• WHAT: Details about major matches, challenges, and incentives
  • WHERE: A clear accounting of where donated dollars go
  • HOW: Easy ways to give

Be sure to inject some fun into your communications and create a little philanthropy FOMO. You want prospective donors to feel like they’ll really be missing out if they don’t click through to your online campaign page.

Example:

3. Update Emails

It’s important to update your community throughout your campaign. How often you reach out via email depends on a number of factors including the length of your campaign and your ability to segment your messaging to different audiences.

Campaign length: If you’re conducting a 24-hour Giving Tuesday campaign, you may want to limit the number of emails you send the day of as inboxes will already be overflowing with messages from other nonprofits. Be judicious about your communications and make sure each email has a unique and compelling subject line. If your campaign will run for several weeks or through calendar year-end (CYE), you can and should reach out to your community regularly.

Audience: Ideally, how you communicate with the people who are already motivated and engaged should be different from how you talk to an audience who may be tuning in for the first time. That said, there are plenty of good reasons to send an update email to everyone on your list, including to:

  • Remind people about the purpose of your campaign and all the ways they can make a difference
  • Report on the progress made toward your goal (e.g., at the halfway point, when donations are lagging, or when the campaign is close to hitting a milestone)
  • Alert your community to new matches, challenges, or incentives to keep the momentum going
  • Offer other ways to get involved (e.g., post messages of encouragement on social media, share your school’s campaign page with peers)
  • Notify stragglers that you’re extending the campaign

Example:

4. Extra-Momentum Emails

It’s a given that excitement around your campaign will wax and wane, so you’ll want to be proactive and have one or two extra momentum emails in your back pocket for when donations inevitably slow down. Consider saving a big update, a compelling video, or a heartfelt message from an influential advocate for later in your campaign.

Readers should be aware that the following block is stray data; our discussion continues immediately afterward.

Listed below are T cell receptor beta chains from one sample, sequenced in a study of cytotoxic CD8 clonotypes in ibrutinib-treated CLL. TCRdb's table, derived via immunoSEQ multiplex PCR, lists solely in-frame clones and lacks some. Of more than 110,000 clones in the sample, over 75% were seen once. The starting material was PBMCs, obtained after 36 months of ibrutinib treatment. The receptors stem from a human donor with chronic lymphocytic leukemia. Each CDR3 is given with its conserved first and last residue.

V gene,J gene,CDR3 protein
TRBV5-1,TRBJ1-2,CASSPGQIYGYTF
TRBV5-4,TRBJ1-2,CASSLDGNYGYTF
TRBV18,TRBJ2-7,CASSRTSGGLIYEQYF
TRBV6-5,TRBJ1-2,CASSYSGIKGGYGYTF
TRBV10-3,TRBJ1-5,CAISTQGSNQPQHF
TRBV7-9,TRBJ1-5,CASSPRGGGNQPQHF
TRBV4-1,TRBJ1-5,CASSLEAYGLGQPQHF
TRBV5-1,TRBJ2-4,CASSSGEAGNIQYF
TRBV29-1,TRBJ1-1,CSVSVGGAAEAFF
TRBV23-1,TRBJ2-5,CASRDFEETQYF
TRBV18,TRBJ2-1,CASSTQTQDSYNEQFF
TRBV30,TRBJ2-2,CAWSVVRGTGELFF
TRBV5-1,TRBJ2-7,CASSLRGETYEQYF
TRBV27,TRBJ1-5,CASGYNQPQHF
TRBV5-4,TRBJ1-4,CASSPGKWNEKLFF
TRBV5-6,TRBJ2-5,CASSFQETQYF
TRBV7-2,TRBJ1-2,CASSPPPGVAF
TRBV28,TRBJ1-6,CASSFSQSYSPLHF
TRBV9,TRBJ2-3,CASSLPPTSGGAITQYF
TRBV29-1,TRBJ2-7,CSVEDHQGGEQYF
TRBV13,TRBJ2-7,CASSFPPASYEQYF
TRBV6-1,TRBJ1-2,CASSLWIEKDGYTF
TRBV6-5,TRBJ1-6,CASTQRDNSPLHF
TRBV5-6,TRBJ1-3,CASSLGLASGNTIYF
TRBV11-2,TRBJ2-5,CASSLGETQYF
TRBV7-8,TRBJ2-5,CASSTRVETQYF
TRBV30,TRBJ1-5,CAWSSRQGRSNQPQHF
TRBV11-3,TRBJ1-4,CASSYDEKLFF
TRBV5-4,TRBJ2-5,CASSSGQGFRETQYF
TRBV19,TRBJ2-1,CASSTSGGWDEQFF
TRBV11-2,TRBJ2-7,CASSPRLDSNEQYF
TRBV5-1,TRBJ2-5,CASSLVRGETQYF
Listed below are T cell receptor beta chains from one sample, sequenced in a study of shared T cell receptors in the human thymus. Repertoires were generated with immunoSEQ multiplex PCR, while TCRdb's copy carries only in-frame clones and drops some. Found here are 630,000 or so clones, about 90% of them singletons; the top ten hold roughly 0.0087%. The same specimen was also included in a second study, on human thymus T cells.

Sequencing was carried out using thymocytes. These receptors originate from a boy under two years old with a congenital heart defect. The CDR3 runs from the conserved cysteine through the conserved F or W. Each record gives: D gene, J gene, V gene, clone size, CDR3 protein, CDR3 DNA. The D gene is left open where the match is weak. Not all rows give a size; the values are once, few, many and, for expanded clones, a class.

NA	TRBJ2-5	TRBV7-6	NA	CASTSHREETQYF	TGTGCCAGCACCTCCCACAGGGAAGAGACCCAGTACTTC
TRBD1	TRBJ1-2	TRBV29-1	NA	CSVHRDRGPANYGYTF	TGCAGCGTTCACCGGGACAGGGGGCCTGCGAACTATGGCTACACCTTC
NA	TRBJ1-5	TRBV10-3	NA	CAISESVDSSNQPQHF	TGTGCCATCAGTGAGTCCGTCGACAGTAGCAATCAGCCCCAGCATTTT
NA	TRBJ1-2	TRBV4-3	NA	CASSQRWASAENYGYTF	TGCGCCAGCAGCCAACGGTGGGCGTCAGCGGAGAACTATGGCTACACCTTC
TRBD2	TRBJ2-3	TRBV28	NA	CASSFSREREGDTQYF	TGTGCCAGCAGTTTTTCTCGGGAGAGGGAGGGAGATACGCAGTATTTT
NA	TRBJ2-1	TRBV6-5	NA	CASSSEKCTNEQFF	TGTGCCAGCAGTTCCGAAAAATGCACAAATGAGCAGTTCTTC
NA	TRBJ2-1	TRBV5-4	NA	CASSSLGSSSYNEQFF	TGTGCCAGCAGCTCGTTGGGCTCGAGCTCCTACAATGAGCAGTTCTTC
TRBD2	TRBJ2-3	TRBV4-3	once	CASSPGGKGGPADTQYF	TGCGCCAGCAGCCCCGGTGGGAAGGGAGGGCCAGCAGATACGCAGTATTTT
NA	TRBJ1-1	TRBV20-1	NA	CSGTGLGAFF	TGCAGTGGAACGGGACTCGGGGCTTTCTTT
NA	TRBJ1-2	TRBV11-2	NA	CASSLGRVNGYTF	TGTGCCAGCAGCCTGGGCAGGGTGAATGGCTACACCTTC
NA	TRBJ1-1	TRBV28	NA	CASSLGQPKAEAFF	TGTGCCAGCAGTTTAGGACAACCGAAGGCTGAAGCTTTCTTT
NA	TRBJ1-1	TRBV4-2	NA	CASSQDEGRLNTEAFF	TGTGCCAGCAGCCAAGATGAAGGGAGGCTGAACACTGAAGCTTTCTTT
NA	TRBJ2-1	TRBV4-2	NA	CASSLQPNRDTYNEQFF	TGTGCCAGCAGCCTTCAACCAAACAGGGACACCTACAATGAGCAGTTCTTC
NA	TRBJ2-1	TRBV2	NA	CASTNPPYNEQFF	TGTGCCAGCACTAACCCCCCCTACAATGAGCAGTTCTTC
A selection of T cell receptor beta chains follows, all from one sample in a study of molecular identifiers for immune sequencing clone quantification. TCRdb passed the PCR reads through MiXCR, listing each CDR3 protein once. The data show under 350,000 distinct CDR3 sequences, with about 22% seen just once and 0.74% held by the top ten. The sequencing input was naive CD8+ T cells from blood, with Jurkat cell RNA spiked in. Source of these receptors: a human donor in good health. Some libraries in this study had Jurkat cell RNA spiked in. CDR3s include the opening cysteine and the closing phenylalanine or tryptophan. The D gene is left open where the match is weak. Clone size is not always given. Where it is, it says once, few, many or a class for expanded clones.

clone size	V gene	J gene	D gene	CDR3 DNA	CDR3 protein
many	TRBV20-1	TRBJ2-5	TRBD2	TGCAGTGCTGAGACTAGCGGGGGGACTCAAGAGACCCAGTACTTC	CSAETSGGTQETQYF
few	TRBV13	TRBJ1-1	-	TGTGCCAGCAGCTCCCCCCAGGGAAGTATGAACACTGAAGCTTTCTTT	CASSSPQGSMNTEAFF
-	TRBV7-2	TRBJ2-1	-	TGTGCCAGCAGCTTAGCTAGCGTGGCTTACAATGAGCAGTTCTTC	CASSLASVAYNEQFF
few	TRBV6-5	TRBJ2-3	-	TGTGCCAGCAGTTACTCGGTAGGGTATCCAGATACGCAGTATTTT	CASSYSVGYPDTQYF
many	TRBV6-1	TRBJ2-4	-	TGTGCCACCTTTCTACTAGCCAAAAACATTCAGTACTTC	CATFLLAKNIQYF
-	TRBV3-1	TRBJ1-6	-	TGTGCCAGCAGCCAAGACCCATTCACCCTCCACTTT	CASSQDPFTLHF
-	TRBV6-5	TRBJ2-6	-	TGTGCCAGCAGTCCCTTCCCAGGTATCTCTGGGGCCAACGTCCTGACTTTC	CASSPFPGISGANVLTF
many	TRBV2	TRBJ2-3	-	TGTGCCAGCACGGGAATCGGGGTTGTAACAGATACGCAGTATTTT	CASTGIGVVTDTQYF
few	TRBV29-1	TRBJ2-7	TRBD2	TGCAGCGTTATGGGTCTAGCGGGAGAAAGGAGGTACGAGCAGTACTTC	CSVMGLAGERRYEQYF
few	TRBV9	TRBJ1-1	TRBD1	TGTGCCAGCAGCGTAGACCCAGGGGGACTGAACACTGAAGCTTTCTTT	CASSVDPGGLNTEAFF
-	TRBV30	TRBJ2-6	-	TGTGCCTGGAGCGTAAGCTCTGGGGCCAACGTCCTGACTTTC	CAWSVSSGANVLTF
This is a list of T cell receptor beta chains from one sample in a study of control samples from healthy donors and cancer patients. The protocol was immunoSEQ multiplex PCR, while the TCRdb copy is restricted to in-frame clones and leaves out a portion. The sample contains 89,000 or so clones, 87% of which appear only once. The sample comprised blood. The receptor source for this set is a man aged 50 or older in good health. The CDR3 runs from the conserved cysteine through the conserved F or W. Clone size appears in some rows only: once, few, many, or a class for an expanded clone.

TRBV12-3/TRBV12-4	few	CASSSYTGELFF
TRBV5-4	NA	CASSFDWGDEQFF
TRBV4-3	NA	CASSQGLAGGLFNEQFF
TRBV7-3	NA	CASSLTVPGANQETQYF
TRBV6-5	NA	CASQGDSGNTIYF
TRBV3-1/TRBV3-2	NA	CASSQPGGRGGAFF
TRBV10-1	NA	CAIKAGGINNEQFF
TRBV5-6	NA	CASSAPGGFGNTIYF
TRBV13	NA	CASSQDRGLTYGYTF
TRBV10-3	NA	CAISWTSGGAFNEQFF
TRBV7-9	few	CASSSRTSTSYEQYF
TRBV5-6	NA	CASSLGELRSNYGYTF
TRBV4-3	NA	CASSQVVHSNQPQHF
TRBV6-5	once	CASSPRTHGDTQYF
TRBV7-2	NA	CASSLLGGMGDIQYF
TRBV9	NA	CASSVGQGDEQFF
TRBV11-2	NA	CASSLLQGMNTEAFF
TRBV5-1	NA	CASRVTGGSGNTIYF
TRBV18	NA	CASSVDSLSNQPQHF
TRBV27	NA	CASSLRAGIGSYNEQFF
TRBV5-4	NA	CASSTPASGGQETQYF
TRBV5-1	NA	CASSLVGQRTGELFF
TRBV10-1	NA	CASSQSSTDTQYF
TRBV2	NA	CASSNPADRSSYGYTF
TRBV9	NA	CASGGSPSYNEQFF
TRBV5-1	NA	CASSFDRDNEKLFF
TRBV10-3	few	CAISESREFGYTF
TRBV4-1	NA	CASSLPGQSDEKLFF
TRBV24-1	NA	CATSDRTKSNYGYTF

This is a good opportunity to leverage stories from individual donors about why they give or stories from individual students about how they’ve benefited. Stories that put a face and a name to your cause are particularly compelling and can help to reignite passions around your purpose and convey a sense of urgency when it’s needed most.

5. Last-Call Email

The last-call email is your final chance to move the needle on your campaign. A brief, carefully crafted message sent in the final hours is often just the thing to:

  • Nudge well-intentioned procrastinators to act
  • Inspire a last-minute rally among peers to own the leaderboard
  • Motivate donors to take advantage of soon-to-expire matching funds

You should plan to send this email on the last day of your campaign, preferably in the evening. Keep it short and sweet—and direct.

Example:

6. Thank-You Email

While it’s a donor stewardship best practice to thank someone as soon as they make a gift, you will want to reach out again to your entire community once the campaign is officially closed with a sincere message of gratitude. Consider preparing a thank-you video ahead of time that shares the impact that the dollars raised will have on your school community. You should also extend special thanks to your volunteers and advocates as part of a separate email cadence. Finally, you should also reach out to those folks that you solicited for donations but did not make a gift. They are still an important part of your community and seeing campaign results in their inbox may just be enough to nudge them to contribute after the fact or to raise their hand the next time you ask.

Looking for more Giving Tuesday tips?

Giving Tuesday is an attention battle: you can win by being the easiest place to donate on a crazy, busy day. Watch “Giving ChooseDay: Pick Your Own Adventureto learn how to choose the best strategy for engaging your community. This popular webinar is now available on demand.  Watch now.